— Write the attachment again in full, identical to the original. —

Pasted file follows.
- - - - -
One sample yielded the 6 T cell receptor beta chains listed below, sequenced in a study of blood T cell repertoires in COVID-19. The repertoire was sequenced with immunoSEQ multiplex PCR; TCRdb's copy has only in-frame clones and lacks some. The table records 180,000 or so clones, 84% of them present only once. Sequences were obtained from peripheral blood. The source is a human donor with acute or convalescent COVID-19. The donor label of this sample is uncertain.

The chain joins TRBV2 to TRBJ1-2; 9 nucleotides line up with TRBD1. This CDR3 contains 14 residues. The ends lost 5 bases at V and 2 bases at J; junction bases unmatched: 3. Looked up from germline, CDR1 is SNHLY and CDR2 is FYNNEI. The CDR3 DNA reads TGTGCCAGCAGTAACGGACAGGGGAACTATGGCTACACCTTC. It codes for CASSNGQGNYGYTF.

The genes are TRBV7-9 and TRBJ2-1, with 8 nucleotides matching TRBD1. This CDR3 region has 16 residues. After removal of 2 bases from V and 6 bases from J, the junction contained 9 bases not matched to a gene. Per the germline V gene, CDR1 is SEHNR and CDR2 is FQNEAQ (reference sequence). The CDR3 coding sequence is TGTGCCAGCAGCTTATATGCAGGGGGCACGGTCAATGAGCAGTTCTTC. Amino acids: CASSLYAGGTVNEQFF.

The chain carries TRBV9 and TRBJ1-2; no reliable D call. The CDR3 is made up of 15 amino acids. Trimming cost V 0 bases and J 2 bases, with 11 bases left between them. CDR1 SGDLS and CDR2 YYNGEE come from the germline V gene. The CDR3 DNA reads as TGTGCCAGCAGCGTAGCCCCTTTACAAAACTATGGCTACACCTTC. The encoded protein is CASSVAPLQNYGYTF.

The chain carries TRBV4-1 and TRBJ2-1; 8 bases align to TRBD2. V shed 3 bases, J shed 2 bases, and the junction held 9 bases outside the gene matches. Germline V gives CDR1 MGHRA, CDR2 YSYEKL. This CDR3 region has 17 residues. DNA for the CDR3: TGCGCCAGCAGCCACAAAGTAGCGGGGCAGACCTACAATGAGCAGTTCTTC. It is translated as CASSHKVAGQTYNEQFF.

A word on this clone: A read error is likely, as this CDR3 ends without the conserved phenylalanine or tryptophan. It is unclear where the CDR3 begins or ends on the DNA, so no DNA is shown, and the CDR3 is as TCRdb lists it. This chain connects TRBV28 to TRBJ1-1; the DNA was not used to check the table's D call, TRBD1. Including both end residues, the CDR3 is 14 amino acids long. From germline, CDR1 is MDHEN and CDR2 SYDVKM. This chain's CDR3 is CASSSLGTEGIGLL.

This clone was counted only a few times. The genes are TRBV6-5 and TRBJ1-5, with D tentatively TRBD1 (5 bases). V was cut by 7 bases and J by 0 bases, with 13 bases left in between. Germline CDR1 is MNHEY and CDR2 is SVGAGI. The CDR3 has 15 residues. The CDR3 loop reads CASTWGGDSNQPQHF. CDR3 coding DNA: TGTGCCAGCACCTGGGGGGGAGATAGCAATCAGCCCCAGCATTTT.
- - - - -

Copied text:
One sample yielded the 6 T cell receptor beta chains listed below, sequenced in a study of blood T cell repertoires in COVID-19. The repertoire was sequenced with immunoSEQ multiplex PCR; TCRdb's copy has only in-frame clones and lacks some. The table records 180,000 or so clones, 84% of them present only once. Sequences were obtained from peripheral blood. The source is a human donor with acute or convalescent COVID-19. The donor label of this sample is uncertain.

The chain joins TRBV2 to TRBJ1-2; 9 nucleotides line up with TRBD1. This CDR3 contains 14 residues. The ends lost 5 bases at V and 2 bases at J; junction bases unmatched: 3. Looked up from germline, CDR1 is SNHLY and CDR2 is FYNNEI. The CDR3 DNA reads TGTGCCAGCAGTAACGGACAGGGGAACTATGGCTACACCTTC. It codes for CASSNGQGNYGYTF.

The genes are TRBV7-9 and TRBJ2-1, with 8 nucleotides matching TRBD1. This CDR3 region has 16 residues. After removal of 2 bases from V and 6 bases from J, the junction contained 9 bases not matched to a gene. Per the germline V gene, CDR1 is SEHNR and CDR2 is FQNEAQ (reference sequence). The CDR3 coding sequence is TGTGCCAGCAGCTTATATGCAGGGGGCACGGTCAATGAGCAGTTCTTC. Amino acids: CASSLYAGGTVNEQFF.

The chain carries TRBV9 and TRBJ1-2; no reliable D call. The CDR3 is made up of 15 amino acids. Trimming cost V 0 bases and J 2 bases, with 11 bases left between them. CDR1 SGDLS and CDR2 YYNGEE come from the germline V gene. The CDR3 DNA reads as TGTGCCAGCAGCGTAGCCCCTTTACAAAACTATGGCTACACCTTC. The encoded protein is CASSVAPLQNYGYTF.

The chain carries TRBV4-1 and TRBJ2-1; 8 bases align to TRBD2. V shed 3 bases, J shed 2 bases, and the junction held 9 bases outside the gene matches. Germline V gives CDR1 MGHRA, CDR2 YSYEKL. This CDR3 region has 17 residues. DNA for the CDR3: TGCGCCAGCAGCCACAAAGTAGCGGGGCAGACCTACAATGAGCAGTTCTTC. It is translated as CASSHKVAGQTYNEQFF.

A word on this clone: A read error is likely, as this CDR3 ends without the conserved phenylalanine or tryptophan. It is unclear where the CDR3 begins or ends on the DNA, so no DNA is shown, and the CDR3 is as TCRdb lists it. This chain connects TRBV28 to TRBJ1-1; the DNA was not used to check the table's D call, TRBD1. Including both end residues, the CDR3 is 14 amino acids long. From germline, CDR1 is MDHEN and CDR2 SYDVKM. This chain's CDR3 is CASSSLGTEGIGLL.

This clone was counted only a few times. The genes are TRBV6-5 and TRBJ1-5, with D tentatively TRBD1 (5 bases). V was cut by 7 bases and J by 0 bases, with 13 bases left in between. Germline CDR1 is MNHEY and CDR2 is SVGAGI. The CDR3 has 15 residues. The CDR3 loop reads CASTWGGDSNQPQHF. CDR3 coding DNA: TGTGCCAGCACCTGGGGGGGAGATAGCAATCAGCCCCAGCATTTT.